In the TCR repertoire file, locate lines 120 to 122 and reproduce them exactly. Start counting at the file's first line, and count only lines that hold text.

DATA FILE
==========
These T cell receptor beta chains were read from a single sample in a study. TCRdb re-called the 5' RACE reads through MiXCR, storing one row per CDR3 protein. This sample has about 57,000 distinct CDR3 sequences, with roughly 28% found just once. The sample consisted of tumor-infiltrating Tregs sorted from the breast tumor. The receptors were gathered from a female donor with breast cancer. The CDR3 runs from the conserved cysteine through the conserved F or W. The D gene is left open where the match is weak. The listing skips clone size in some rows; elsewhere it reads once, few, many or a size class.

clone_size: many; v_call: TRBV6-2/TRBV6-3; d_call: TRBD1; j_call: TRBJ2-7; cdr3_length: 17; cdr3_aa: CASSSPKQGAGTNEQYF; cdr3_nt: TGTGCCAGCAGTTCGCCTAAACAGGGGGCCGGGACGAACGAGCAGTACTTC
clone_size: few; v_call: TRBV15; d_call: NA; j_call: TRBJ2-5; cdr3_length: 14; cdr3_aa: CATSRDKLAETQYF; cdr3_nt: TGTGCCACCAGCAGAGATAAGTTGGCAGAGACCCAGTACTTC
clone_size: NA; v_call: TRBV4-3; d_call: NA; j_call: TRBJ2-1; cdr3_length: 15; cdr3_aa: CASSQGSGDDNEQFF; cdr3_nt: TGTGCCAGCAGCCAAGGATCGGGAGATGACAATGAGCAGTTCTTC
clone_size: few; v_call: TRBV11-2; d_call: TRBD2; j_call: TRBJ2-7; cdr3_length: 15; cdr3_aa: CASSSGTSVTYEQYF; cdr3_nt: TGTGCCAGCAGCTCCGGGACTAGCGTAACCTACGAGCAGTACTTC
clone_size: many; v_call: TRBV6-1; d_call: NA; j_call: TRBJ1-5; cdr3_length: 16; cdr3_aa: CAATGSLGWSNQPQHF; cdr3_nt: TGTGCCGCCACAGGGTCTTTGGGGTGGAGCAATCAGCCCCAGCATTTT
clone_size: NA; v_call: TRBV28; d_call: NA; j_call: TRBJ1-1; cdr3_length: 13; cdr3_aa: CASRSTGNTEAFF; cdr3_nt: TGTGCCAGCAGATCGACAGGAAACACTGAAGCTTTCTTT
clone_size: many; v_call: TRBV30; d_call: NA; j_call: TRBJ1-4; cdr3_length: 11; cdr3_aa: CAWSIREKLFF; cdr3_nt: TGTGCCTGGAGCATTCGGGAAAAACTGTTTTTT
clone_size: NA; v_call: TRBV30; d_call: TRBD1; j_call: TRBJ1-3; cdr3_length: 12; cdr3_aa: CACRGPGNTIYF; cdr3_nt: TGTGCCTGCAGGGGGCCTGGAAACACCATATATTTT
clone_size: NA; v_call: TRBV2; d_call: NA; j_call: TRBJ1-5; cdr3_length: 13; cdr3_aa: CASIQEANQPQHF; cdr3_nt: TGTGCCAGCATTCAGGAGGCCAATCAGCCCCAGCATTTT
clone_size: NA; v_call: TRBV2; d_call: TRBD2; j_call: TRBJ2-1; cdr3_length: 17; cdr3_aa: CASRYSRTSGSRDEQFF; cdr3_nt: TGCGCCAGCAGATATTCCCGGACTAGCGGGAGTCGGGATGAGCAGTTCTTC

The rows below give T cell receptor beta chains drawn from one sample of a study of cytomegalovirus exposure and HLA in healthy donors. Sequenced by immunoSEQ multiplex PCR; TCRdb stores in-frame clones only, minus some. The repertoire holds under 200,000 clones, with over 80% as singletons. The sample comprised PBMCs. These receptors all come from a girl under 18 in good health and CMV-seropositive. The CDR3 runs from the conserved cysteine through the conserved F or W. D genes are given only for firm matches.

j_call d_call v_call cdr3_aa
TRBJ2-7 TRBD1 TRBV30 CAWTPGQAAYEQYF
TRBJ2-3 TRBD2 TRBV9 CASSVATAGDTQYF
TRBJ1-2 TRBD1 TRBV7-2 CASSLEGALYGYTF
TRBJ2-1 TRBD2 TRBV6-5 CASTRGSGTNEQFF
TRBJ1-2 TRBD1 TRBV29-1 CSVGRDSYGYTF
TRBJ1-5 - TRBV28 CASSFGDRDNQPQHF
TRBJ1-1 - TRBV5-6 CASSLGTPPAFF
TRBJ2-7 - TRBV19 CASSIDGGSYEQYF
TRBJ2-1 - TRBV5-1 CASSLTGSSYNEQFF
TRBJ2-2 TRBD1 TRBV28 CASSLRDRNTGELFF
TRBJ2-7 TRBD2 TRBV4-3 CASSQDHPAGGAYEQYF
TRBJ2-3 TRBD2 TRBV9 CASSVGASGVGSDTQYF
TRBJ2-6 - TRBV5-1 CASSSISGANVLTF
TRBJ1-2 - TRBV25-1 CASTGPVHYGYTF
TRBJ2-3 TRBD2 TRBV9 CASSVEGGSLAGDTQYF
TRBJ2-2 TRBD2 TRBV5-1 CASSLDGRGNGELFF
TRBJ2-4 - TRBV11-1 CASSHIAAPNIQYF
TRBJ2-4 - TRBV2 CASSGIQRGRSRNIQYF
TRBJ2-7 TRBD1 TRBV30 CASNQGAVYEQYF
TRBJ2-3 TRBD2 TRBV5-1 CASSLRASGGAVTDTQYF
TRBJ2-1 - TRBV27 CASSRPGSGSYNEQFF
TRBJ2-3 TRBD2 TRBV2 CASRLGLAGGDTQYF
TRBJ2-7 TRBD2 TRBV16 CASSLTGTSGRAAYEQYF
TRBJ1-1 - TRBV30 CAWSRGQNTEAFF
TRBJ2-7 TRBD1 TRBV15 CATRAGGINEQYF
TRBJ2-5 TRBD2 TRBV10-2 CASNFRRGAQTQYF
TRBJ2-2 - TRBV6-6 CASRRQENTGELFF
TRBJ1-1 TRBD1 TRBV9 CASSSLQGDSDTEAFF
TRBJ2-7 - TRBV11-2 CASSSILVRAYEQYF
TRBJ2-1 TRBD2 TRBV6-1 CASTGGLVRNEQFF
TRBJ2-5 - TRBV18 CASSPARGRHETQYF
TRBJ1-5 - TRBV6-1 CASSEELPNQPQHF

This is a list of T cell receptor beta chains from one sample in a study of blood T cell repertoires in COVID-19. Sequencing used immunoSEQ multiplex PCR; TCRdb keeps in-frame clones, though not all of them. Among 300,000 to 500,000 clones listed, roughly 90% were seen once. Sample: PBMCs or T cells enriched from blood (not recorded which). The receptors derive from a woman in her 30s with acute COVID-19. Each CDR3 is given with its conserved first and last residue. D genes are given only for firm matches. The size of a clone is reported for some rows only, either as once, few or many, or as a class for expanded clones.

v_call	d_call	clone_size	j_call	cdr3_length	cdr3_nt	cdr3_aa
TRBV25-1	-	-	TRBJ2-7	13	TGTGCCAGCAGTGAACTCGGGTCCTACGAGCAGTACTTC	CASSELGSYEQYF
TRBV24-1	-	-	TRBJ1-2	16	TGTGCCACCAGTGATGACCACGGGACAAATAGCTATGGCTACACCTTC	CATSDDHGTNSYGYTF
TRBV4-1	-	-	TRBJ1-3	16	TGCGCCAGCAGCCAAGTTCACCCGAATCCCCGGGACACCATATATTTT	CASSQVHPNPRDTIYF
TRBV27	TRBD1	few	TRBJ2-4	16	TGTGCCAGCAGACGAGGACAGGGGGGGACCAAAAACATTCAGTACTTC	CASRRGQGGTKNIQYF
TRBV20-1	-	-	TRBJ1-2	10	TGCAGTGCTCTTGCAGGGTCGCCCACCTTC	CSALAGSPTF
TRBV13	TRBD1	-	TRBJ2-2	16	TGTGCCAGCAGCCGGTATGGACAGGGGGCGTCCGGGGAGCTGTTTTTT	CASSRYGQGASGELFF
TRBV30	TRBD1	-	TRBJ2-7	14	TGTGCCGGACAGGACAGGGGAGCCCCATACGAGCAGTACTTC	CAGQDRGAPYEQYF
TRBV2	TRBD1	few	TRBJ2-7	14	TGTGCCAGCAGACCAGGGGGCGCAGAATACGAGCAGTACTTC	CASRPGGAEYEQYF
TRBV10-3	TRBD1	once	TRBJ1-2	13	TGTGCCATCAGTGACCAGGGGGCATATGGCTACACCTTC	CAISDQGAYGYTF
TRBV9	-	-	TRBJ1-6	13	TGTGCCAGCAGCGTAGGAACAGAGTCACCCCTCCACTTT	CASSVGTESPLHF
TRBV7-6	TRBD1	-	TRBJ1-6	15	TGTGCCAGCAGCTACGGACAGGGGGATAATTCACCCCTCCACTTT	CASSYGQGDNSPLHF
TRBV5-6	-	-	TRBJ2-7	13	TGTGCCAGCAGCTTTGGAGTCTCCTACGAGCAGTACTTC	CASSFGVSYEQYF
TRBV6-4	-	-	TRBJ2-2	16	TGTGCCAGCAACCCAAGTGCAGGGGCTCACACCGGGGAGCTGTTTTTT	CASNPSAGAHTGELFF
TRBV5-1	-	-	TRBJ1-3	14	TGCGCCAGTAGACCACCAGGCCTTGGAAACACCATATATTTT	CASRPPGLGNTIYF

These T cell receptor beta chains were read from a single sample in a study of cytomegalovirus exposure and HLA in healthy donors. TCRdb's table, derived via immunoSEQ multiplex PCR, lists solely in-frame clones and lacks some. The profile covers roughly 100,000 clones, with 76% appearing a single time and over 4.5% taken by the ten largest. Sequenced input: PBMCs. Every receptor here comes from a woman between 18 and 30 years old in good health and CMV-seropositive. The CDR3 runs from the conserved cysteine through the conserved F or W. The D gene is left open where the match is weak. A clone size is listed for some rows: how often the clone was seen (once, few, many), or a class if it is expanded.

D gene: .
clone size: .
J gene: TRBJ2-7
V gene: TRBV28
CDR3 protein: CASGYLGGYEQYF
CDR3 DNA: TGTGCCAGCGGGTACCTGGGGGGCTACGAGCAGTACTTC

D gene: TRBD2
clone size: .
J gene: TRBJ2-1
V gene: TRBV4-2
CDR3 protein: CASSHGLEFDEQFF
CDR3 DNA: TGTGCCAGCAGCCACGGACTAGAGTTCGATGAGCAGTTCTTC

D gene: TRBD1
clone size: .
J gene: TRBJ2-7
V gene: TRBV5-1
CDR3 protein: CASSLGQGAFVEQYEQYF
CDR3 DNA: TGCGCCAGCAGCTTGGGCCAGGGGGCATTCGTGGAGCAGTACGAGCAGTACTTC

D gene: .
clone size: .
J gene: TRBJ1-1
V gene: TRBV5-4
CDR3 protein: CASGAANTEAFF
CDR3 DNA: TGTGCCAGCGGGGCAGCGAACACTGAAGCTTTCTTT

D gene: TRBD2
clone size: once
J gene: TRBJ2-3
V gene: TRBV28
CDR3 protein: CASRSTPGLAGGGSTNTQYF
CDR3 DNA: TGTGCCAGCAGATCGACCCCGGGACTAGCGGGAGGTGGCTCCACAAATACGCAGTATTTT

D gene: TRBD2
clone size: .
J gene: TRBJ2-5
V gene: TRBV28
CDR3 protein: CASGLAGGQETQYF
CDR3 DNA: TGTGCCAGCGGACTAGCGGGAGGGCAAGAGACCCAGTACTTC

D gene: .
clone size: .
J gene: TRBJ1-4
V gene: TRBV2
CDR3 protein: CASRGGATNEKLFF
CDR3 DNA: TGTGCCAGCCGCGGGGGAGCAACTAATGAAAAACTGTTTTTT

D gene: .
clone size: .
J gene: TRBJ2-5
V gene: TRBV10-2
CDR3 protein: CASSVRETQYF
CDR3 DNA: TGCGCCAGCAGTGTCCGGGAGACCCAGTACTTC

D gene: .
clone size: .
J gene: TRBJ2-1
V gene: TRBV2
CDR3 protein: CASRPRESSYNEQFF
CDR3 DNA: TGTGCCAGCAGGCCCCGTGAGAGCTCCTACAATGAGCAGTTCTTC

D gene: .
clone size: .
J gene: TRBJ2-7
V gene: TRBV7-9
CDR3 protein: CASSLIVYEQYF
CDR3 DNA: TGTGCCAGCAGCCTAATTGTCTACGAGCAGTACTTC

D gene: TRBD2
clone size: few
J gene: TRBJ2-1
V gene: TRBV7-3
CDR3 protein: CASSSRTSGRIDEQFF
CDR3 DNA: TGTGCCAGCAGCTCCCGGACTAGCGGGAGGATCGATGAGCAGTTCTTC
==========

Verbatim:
V gene: TRBV7-9
CDR3 protein: CASSLIVYEQYF
CDR3 DNA: TGTGCCAGCAGCCTAATTGTCTACGAGCAGTACTTC